There is a word in Sanskrit that when translated means 'crimes against wisdom' - Prajnaparadha. It's better understood as doing the things that we know we shouldn't – for when we do, we suffer.
Every small decision we take has an impact, the impact may well be small to start with, but a continuation of that small decision over time grows, and with it – our suffering.
For example – eating a small amount of ice-cream from the tub with a spoon; hands up who sticks at just that one spoonful? Nosiree, anyone else then find that spoon takes on a mind of its own – dipping in multiple times, absentmindedly putting spoon to mouth through the entire new episode of Killing Eve?
It's the mistake of our intellect – I'll 'just have this one spoonful' err…no you won't, you kid yourself. The whole tub will be dunked, and you won't remember half of it. You'll scrape around the empty bottom in dismay, disappointed with yourself when you feel the belt around your jeans creak to adjust. Out will come that internal dialogue that berates for our unskilful actions thereby heaping on more layers of suffering – we think sod it and reach for the second tub.
Continually picking up that unskilful habit only serves to worsen our situation over time, but we have ways and means to get in our own way and disrupt – all we need to do it tune into what is happening for us in that moment. Often, it's an emotional driver we've hard-wired to take a specific course of action for, feeling tired – reach for ice-cream, feeling stressed – reach for ice-cream, feeling grumpy – reach for ice-cream – you get my drift.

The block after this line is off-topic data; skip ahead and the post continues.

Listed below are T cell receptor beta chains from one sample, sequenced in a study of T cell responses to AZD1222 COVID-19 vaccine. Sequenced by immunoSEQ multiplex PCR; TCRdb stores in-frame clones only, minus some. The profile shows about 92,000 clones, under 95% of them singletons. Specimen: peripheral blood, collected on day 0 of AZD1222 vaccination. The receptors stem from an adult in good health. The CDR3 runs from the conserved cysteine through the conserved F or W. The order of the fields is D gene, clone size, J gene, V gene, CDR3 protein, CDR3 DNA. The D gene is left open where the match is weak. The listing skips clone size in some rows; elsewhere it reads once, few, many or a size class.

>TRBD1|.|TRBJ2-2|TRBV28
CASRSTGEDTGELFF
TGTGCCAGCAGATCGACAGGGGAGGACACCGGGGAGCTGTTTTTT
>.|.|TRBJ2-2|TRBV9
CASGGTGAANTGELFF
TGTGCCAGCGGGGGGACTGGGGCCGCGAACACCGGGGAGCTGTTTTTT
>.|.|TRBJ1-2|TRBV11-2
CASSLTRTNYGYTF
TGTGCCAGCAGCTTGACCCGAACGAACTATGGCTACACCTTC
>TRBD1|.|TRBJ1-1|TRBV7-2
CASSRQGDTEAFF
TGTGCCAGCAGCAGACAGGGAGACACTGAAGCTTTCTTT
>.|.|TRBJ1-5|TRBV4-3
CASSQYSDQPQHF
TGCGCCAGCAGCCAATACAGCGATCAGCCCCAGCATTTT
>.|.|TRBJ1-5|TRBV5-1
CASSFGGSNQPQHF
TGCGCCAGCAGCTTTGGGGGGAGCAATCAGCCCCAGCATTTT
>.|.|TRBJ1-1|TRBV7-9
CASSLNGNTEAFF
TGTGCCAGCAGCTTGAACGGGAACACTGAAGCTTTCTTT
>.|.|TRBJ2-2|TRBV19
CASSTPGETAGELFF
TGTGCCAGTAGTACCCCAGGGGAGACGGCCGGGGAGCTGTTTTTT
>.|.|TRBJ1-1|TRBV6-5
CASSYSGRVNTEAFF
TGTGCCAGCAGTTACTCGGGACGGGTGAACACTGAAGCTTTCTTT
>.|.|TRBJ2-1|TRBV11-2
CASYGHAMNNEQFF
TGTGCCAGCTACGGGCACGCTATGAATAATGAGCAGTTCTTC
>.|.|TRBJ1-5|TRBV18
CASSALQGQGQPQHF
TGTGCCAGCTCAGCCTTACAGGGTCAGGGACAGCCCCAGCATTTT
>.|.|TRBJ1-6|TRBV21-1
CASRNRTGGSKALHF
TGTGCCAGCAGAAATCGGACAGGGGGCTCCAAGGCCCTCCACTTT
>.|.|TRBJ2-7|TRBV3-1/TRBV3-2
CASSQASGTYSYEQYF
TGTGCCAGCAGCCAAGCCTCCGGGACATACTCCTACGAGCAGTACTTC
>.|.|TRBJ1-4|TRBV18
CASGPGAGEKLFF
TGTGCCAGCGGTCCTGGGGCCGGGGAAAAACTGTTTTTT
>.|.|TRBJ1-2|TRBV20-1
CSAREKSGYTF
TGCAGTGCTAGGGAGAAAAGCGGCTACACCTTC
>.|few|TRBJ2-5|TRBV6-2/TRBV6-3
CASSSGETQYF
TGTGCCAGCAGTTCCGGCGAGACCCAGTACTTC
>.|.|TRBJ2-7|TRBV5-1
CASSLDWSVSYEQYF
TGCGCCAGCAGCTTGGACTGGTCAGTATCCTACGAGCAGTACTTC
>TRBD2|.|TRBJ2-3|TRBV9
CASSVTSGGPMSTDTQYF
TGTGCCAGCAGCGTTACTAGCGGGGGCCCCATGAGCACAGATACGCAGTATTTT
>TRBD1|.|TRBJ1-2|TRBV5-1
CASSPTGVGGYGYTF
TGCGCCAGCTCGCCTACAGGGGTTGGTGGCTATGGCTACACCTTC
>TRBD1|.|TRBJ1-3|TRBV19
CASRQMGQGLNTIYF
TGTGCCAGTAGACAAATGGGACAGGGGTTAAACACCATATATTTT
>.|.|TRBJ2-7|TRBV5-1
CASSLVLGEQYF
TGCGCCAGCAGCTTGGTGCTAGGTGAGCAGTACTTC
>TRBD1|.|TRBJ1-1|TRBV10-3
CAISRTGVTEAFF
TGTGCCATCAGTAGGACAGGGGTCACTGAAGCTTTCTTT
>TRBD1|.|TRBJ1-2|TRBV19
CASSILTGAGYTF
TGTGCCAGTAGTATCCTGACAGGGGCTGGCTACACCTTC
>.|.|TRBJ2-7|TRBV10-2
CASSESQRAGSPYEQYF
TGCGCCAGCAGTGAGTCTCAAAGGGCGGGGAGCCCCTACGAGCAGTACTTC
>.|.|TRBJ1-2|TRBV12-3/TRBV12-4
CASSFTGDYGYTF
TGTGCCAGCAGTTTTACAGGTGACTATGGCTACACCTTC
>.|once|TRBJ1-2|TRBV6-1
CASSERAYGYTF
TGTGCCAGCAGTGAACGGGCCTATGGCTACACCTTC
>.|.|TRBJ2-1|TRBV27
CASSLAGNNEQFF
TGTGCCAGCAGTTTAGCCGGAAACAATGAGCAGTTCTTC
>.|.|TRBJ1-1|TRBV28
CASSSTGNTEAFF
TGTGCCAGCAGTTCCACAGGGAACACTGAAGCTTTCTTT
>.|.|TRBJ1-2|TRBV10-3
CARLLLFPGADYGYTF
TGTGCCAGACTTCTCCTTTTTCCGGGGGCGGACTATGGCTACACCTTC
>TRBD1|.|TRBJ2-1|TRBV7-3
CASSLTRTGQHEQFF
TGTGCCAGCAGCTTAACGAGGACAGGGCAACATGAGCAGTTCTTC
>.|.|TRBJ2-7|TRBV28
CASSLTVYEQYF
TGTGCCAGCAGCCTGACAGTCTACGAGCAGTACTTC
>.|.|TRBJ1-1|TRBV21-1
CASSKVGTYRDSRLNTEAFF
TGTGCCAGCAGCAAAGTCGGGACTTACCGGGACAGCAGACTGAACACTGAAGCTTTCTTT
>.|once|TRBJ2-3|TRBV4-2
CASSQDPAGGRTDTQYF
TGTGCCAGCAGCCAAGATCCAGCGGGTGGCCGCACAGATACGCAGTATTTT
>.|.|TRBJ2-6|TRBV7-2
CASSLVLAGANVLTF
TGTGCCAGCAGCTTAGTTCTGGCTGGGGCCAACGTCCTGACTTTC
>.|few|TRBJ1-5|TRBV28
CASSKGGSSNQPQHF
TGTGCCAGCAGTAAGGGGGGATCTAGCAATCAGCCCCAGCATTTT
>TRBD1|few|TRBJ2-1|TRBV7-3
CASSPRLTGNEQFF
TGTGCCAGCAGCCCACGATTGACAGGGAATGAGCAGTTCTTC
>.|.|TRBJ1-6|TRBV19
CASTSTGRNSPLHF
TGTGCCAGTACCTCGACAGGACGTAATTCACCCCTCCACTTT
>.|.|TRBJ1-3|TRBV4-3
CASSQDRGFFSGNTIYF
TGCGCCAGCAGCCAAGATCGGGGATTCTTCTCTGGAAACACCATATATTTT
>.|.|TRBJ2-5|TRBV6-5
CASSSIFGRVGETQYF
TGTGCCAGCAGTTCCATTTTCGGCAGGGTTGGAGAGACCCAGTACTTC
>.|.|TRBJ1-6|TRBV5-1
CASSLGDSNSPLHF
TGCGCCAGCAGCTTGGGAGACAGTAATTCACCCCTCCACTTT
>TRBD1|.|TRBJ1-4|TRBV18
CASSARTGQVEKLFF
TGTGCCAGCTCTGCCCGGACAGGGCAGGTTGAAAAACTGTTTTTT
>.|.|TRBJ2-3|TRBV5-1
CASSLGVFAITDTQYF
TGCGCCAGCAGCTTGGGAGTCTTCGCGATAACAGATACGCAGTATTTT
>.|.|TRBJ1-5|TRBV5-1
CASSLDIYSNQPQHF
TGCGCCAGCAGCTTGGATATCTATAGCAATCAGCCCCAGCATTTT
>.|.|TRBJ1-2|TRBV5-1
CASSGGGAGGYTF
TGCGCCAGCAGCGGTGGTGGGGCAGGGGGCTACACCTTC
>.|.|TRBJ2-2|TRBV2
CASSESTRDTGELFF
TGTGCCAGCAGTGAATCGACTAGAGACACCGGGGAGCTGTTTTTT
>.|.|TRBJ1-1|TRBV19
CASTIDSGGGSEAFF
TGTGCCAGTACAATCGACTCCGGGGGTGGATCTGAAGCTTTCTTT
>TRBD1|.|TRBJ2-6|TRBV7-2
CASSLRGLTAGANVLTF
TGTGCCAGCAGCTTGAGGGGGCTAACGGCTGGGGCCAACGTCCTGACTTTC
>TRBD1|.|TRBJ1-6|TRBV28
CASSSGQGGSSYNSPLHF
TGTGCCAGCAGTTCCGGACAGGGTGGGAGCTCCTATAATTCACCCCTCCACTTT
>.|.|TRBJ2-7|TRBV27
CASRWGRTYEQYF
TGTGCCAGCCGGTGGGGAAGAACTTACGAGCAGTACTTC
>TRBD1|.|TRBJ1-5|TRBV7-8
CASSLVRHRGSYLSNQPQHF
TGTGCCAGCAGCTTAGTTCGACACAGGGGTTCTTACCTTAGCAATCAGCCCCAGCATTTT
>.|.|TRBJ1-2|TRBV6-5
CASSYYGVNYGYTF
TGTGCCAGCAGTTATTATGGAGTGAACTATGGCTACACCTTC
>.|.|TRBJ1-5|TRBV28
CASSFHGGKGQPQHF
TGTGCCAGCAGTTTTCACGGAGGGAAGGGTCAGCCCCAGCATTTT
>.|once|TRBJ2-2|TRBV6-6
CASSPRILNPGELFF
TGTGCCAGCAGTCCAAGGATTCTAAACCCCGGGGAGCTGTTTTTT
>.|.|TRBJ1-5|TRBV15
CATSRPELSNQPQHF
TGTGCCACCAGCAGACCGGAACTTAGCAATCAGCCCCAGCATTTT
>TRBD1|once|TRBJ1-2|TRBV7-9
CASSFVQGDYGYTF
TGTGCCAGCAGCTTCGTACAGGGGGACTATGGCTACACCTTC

We can start to more mindfully spot and alter these crimes against our own internal wisdom by keeping a habit diary – build it into your daily reflective practices even. What habits do not serve you well? Is it mindless eating, staying up late to watch TV because you need to decompress, but in reality it means you'll be tired and grumpy with work colleagues or loved ones the next day…When do these crimes against your wisdom occur – is there a pattern? When you are overtired, stressed, restless, bored?
Some useful advice – I forget who said this, but the quote is "what got you in won't get you out".
If you don't want your belt to creak, do not reach for the spoon and the tub, take a bowl – a kinder serving, put the tub back, then settle in to watching Killing Eve. If you've had a long day at work – how about some quiet reflective time and less blue-screen so that you get a good night's sleep.
Reflect on what happens when you commit that crime against your wisdom – what emotions and feelings are present? Then flip it, and reflect on what happens when you take more skilful action – notice the feelings and emotions, and consider re-visiting the practice of taking in the good so that you start to notice that the emotionally reactive habit isn't always the most beneficial habit, and tune into your more skilful inner wisdom.